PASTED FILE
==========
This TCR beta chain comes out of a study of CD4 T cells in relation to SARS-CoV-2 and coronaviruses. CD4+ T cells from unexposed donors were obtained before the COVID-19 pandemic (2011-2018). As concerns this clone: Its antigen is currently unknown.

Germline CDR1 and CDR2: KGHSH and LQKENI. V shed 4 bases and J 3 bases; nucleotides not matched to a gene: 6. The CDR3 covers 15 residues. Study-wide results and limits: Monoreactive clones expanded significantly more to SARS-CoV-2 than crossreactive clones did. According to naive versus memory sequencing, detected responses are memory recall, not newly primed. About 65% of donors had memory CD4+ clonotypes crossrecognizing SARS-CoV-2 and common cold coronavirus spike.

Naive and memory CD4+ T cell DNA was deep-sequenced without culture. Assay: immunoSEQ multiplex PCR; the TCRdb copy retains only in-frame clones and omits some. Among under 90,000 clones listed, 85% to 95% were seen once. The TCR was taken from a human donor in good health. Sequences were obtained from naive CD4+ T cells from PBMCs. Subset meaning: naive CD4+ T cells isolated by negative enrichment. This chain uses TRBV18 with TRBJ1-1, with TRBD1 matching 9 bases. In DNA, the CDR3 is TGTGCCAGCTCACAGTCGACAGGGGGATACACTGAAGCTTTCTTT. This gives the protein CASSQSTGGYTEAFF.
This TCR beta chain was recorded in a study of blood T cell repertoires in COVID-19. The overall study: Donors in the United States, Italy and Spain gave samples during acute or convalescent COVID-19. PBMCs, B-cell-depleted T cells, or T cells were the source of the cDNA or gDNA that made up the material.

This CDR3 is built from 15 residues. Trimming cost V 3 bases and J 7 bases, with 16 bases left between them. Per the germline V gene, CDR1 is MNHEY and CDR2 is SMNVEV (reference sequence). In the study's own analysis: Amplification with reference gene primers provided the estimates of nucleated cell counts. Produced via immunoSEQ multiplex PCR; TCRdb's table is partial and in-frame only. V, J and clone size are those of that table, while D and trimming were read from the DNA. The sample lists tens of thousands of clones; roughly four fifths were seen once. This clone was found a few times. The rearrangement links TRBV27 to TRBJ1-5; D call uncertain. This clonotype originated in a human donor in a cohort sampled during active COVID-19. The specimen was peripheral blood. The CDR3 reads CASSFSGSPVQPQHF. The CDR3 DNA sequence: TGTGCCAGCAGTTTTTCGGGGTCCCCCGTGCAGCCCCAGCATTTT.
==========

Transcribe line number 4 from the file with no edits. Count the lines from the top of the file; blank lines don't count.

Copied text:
This TCR beta chain was recorded in a study of blood T cell repertoires in COVID-19. The overall study: Donors in the United States, Italy and Spain gave samples during acute or convalescent COVID-19. PBMCs, B-cell-depleted T cells, or T cells were the source of the cDNA or gDNA that made up the material.